“They say you’re a radio host and can’t win. Those are the kinds of things that sort of drive you,” he said.

To read the full article visit Roll Call where it was originally published

Sports Radio News

K&C Masterpiece: Cowboys Could Add 30 Million More Viewers To Super Bowl

“The Cowboys in the Super Bowl against the Chiefs would’ve shattered all viewership ratings.”

Jordan Bondurant

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The matchup in this year’s Super Bowl is set, and the game will undoubtedly be the most-viewed program on TV this year. But if the Dallas Cowboys were taking part in the game, it’s safe to say the ratings would be astronomical.

The Cowboys divisional playoff game against San Francisco drew 45.7 million viewers. It was the second-most watched divisional round contest on record.

The NFC championship between San Francisco and Philadelphia drew 47.5 million.

On 105.3 The Fan in Dallas, K&C Masterpiece host Kevin Hageland said had the Cowboys made it to Philly, the viewership would’ve been even better.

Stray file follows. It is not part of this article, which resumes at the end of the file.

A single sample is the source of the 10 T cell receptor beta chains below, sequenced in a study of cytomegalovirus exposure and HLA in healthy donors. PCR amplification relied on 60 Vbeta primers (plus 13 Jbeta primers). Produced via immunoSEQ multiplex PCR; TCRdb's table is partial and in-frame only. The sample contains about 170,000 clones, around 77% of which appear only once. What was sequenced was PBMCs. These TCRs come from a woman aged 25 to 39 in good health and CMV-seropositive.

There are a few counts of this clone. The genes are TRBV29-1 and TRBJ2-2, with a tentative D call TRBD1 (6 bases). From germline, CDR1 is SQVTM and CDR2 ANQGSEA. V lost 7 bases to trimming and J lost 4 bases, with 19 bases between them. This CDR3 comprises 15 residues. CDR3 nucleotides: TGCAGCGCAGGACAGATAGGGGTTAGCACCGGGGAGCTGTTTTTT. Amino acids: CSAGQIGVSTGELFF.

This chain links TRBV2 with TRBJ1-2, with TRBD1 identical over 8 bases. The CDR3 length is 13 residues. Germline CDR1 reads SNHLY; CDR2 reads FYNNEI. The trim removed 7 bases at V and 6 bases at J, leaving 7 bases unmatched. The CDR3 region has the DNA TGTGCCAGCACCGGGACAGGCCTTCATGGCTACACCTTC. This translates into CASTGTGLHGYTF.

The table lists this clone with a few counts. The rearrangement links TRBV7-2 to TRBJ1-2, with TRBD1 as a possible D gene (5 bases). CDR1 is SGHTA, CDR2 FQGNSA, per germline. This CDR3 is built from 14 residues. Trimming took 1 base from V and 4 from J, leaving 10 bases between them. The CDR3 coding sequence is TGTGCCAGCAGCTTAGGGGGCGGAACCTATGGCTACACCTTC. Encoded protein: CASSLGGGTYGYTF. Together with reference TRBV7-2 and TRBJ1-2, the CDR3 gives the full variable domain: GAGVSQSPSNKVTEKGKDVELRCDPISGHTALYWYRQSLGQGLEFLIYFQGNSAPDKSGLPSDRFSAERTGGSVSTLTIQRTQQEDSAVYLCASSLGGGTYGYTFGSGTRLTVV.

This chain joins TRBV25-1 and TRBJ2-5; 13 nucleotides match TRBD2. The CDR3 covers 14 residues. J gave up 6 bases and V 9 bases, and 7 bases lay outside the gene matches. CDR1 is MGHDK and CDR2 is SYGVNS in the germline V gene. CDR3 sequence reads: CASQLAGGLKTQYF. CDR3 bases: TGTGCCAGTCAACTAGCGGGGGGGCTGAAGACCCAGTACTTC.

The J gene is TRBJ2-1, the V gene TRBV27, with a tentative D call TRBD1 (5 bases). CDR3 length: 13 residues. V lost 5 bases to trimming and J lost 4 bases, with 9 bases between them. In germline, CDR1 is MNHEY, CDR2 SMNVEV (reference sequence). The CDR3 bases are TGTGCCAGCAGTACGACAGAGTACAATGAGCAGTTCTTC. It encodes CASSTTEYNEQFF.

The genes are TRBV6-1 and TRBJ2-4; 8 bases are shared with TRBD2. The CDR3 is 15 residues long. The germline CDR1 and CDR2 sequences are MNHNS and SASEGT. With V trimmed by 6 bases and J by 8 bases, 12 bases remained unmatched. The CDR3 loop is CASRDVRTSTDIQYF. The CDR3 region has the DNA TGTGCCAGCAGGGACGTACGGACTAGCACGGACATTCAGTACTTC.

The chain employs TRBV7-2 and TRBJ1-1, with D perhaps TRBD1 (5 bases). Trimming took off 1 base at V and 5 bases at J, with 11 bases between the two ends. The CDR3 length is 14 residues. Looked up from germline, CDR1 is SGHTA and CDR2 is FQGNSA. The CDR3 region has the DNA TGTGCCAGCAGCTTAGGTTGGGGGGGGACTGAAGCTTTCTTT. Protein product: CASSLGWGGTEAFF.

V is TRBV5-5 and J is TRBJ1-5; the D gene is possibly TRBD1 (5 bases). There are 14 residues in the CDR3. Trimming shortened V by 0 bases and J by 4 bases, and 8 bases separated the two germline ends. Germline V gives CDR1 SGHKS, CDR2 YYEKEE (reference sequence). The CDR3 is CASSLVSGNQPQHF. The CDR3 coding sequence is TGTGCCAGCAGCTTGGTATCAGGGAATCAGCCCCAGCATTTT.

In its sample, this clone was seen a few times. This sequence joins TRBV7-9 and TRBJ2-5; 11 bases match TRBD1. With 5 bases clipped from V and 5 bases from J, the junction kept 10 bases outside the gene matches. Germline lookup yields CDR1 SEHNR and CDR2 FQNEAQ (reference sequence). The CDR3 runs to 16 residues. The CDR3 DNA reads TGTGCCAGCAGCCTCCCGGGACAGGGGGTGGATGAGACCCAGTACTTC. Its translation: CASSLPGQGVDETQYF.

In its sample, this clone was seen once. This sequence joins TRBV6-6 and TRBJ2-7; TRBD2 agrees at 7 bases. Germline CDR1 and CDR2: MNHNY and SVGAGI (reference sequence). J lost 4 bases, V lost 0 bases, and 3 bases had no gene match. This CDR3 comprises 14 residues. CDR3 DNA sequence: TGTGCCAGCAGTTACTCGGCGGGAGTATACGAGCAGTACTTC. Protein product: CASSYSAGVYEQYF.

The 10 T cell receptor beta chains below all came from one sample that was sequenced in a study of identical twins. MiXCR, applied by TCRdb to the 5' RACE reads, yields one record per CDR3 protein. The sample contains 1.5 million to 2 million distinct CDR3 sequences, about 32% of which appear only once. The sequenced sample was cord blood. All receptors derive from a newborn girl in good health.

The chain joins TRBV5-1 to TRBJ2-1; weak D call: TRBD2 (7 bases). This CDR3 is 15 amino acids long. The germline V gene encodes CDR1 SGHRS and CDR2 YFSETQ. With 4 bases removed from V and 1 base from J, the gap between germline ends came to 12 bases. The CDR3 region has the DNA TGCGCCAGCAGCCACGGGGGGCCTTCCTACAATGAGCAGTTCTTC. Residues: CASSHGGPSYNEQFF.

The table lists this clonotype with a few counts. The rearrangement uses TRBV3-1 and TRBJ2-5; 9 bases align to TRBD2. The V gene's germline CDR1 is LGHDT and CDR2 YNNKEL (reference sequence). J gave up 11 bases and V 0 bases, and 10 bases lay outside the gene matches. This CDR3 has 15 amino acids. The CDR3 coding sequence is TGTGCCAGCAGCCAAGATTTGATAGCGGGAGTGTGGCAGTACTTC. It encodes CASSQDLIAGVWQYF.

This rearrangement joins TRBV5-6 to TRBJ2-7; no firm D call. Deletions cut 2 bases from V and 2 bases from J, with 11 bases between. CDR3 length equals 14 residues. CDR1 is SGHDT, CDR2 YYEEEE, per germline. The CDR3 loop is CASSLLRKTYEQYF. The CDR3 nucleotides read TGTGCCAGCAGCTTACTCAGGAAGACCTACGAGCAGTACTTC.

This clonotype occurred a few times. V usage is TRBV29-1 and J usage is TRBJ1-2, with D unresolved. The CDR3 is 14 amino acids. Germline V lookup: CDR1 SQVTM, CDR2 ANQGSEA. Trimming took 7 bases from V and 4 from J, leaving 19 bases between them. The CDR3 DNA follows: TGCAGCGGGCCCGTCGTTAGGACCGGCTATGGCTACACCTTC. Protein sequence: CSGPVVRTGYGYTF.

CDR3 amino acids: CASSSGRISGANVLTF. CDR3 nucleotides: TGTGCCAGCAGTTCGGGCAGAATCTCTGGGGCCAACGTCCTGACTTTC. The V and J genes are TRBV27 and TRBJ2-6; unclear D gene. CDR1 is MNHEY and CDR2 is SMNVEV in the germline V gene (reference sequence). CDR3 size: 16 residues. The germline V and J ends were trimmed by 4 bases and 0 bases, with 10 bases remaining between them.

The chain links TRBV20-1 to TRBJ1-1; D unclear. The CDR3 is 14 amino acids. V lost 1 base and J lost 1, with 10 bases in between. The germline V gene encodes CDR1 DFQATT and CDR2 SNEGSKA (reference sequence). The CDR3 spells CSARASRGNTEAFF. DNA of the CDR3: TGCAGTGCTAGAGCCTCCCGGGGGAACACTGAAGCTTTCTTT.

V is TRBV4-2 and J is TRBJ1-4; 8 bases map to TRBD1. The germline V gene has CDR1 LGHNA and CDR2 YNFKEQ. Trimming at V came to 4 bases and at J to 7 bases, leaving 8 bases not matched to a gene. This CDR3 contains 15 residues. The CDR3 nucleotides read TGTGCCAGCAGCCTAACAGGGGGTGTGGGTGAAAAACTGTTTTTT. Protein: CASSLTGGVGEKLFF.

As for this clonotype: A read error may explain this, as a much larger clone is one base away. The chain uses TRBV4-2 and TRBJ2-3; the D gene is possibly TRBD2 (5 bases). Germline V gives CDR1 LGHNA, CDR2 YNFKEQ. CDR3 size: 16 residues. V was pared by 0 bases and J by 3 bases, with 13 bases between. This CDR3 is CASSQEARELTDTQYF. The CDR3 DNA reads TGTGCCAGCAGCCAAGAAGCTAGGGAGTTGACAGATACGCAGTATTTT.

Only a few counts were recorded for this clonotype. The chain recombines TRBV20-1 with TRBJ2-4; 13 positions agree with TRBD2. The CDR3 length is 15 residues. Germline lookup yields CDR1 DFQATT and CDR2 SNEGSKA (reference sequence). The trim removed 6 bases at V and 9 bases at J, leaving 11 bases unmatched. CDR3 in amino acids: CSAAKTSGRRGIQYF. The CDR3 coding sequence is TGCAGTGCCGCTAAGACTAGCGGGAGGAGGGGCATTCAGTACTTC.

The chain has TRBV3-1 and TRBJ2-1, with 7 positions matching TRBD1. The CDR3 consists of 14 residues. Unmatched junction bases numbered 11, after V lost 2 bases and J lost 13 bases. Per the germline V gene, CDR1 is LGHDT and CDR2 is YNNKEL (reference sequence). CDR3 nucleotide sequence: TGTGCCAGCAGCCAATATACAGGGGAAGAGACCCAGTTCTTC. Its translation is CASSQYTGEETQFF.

“I know the game sucked, but that just shows you, because the Cowboys were like almost 8 million above every other divisional game, this could’ve gotten to 58 (million),” Hageland said.

Kevin added that if Dallas had gone all the way, the audience tuning in would’ve easily eclipsed some of the highest-rated programs of all-time.

“The Cowboys in the Super Bowl against the Chiefs would’ve shattered all viewership ratings,” he said. “Even with the new system and so many people streaming and everything like that.”

Usually the Super Bowl averages around 100 million viewers. Hageland said a Cowboys Super Bowl appearance in this day and age would’ve set the new top ratings mark for years to come.

“My estimation would be you would add approximately an extra 30 million people,” he said.

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Sports Radio News

Angelo Cataldi Bans Andy Reid’s Voice From WIP Morning Show